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Allergic rhinitis : natural treatment and causes

Definition of allergic rhinitis

Allergic rhinitis is a common condition whose incidence has increased significantly in recent years; it is estimated that between 10-20% of the population of the developed world is affected.

 

Although its symptoms may appear trivial, the condition can cause severe distress and affect productivity at some considerable cost to society, and to the quality of life of sufferers. There is also evidence suggesting that allergic rhinitis, if untreated, may lead to asthma. 

 
 
 
 The following are all associated with allergic rhinitis:

 

  • Repeated sneezing
  • Runny and/or itchy nose
  • Nasal congestion
  • Watery, itchy or swollen eyes
Causes of allergic rhinitis and allergic tymptoms.
 

Causes of allergic rhinitis

Allergic rhinitis is caused by inhaled substances (allergens) which the body has become sensitised to. Common allergens are tree and grass pollen, which cause hay fever to many sufferers in particularly in the spring and early summer.

 

Others include:

 

  • dust mites - present in bedding and other home furnishing textiles, the excretions of these microscopic animals are known allergens,
  • fungal spores - from outdoor or indoor plants, or in damp poorly ventilated houses,
  • household pets -  the dander of many pets, in particular cats and dogs, are frequent causes of allergies

 

 

 

Allergic Reaction Phases

Allergic reaction.

The allergic reaction has two phases :

 

  • hypersensitivity phase, and

  • clinical phase.

During the “sensitization” phase, Ig-E immunoglobulins are produced by a type I reaction, with antigen presenting cell / Th2 lymphocytes / B lymphocytes - Plasmocytes. Ig-Es bind to mastocytes via FcΣRI receptor. Mastocytes are then “activated”.

 

Once the sensitization is effective, the contact with the allergen will lead to a clinical phase divided in 3 consecutive phases :

 

  • Immediate Reaction,

  • Late reaction,

  • Chronic phase with modification of the nasal mucosa.

 

Immediate Reaction

Allergic rhinitis : natural immediate reaction.

In the acute phase, the mastocyte is the principal mediator of the allergic reaction. It is considered as a hub in allergy. It has a double role : its degranulation leads to histamine and leukotrienes release, and it is responsible for the symptoms (sneezing, runny nose and nasal occlusion).

At the same time, mastocytes produce cytokines and chemokines (IL-3, IL-5, IL-8, TNF-a and IL-6) that will attract other cell populations, leading to allergy in the late reaction.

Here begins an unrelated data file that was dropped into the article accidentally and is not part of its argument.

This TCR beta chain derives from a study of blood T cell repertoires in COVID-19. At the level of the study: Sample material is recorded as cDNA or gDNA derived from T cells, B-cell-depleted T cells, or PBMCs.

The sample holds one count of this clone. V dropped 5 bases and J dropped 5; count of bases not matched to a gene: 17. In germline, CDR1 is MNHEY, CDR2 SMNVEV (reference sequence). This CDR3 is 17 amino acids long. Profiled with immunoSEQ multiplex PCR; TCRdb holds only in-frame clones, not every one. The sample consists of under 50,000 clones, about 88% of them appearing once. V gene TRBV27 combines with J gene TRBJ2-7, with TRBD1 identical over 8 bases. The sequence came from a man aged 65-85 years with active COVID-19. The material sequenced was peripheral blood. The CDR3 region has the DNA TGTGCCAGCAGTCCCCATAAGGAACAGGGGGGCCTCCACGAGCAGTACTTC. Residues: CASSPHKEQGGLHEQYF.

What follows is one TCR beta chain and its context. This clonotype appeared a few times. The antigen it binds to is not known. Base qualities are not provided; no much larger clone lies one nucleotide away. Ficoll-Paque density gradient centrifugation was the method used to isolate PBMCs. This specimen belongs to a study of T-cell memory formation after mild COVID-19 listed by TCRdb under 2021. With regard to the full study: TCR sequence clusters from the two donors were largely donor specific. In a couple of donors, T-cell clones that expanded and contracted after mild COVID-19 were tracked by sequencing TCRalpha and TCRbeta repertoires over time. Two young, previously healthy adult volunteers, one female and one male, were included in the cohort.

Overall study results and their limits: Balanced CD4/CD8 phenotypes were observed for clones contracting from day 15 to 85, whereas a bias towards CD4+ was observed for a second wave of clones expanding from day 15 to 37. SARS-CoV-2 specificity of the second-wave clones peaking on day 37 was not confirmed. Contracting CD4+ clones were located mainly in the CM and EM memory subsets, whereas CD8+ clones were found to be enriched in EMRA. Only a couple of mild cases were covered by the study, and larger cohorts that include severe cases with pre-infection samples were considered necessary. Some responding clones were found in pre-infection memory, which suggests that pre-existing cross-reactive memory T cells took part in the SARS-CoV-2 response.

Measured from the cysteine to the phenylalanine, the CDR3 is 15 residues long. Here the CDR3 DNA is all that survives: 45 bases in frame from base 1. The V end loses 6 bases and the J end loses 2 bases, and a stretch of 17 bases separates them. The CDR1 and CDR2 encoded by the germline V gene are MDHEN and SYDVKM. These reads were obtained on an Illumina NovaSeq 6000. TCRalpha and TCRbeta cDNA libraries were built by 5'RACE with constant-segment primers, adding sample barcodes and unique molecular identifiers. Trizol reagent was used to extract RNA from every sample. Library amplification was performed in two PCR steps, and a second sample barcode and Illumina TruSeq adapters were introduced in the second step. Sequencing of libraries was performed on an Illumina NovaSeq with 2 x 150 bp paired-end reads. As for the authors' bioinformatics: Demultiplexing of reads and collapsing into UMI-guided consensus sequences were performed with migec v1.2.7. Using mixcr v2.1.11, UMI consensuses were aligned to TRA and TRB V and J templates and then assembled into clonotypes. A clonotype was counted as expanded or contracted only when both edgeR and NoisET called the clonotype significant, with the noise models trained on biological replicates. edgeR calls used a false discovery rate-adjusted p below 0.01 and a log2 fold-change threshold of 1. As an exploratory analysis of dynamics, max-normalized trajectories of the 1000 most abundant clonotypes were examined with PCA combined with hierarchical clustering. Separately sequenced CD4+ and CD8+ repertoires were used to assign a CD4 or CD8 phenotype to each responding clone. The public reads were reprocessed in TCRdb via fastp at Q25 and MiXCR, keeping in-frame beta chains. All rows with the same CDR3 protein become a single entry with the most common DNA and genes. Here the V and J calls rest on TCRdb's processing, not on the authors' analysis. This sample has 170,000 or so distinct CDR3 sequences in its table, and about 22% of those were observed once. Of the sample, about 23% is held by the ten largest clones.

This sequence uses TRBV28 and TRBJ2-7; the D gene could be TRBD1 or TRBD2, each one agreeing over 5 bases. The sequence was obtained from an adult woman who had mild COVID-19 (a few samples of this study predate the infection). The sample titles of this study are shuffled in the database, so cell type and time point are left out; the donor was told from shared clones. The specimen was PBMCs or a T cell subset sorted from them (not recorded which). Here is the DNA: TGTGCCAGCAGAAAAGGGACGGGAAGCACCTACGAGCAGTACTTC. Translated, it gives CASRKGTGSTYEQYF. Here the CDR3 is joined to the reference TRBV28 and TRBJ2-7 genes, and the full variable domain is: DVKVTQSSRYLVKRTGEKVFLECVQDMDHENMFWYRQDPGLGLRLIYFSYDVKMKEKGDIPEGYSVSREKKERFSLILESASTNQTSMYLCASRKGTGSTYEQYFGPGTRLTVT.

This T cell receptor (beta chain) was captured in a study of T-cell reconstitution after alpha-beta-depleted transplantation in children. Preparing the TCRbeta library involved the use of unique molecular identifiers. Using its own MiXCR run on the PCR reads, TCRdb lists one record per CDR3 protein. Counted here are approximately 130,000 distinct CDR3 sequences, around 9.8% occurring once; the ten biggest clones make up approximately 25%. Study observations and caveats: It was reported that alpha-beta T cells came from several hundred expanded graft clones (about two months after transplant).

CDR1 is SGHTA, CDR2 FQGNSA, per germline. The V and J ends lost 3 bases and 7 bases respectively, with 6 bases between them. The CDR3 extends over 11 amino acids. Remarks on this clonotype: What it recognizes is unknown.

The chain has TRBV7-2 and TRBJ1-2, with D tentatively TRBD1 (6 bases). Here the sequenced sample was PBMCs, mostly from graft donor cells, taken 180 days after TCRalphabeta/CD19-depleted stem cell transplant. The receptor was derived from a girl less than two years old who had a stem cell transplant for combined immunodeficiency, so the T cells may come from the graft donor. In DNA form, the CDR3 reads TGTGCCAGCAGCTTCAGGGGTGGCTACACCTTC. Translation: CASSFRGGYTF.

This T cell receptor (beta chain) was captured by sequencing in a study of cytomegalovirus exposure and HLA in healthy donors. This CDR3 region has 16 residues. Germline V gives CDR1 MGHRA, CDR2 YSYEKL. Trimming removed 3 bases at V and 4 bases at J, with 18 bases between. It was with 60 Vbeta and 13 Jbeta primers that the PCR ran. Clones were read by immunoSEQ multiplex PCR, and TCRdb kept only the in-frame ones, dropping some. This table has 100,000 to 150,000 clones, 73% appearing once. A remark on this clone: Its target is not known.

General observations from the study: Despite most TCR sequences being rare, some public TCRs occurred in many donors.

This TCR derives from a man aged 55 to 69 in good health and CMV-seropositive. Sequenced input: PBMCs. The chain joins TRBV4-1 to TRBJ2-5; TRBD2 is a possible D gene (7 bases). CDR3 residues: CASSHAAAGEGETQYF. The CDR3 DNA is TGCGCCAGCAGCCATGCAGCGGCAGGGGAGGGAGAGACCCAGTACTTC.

Late Reaction

In the late phase of allergy, 3 to 12 hours after the combination antigen-antibody, mastocytes and Th2 lymphocytes produce interleukines IL-3, IL-4, IL-5, IL-8 and IL-13. Other factors will be produced, less specific of allergy, as IL-6, IL-1 and TNF-a, that constitute a non significant inflammatory signal [1]. These factors will allow the recruiting of eosinophils principally, and in less quantities basophils, macrophages and neutrophils. These inflammatory cells will migrate through the vascular endothelium and infiltrate the nasal mucosa; a persistent oedema will occur that will be responsible for long term nasal occlusion.

 

 

Chronic Phase

During the chronic phase, mucosa infiltration by different cell types may occur (often polynuclear neutrophils, macrophages but also polynuclear eosinophils and mastocytes in some cases). Then white blood cells produce cytokines that auto-support the inflammatory reaction and lead to a medium to long term chronic state (indeed very long term), with a persistent residual inflammation [2]. The different white cells release proteins and inflammatory mediators, as MMP-9 and PLAII enzymes, lipid derivates (arachidonic acid derivatives: prostaglandins, leukotrienes, …). The oedema, as well as the oxidative and inflammatory cascades, keep degrading the nasal mucosa ; the epithelial cells are then impaired and destroyed, leading to a tissue remodeling of the nasal mucosa [3]. The patient consequently suffers bleeding, itching and nasal congestion.

 

Treatments and natural remedies for allergic rhinitis

Natural treatments for allergic rhinitis include use of bioavailable curcumin and quercetin, two plant active principals studies in our laboratories.

bioXtract had developed Nasaler® as a natural remedy for allergic rhinitis.

 

Anti-histamines are traditionnaly the first line of treatment for the acute stage, and are effective in stopping irritating symptoms such as sneezing, runny nose and eyes.

Treatments for the late stage nasal congestion and inflammation is often in the form of nasal sprays; corticosteroids which have an anti-inflammatory effect, and decongestants which can give short term relief for nasal congestion.

  

 

 


[1] Bachert C. Allergic inflammation in the nose: mediators and adhesion molecules. Allergy. 1999; 54: 21-22.

 

[2] Lei F, Cui YN, Jiang YP, Kong H, Zhu DD, Dong Z. Effects of minimal persistent inflammation on nasal mucosa of experimental allergic rhinitis in guinea pigs. Zhonghua Er Bi Yan Hou Tou Jing Wai Ke Za Zhi. 2008; 43: 499-503.

 

[3] Nagai H, Teramachi H, Tuchiya T. Recent Advances in the development of Anti-allergic Drugs. Allergol. Int. 2006; 55: 35-42.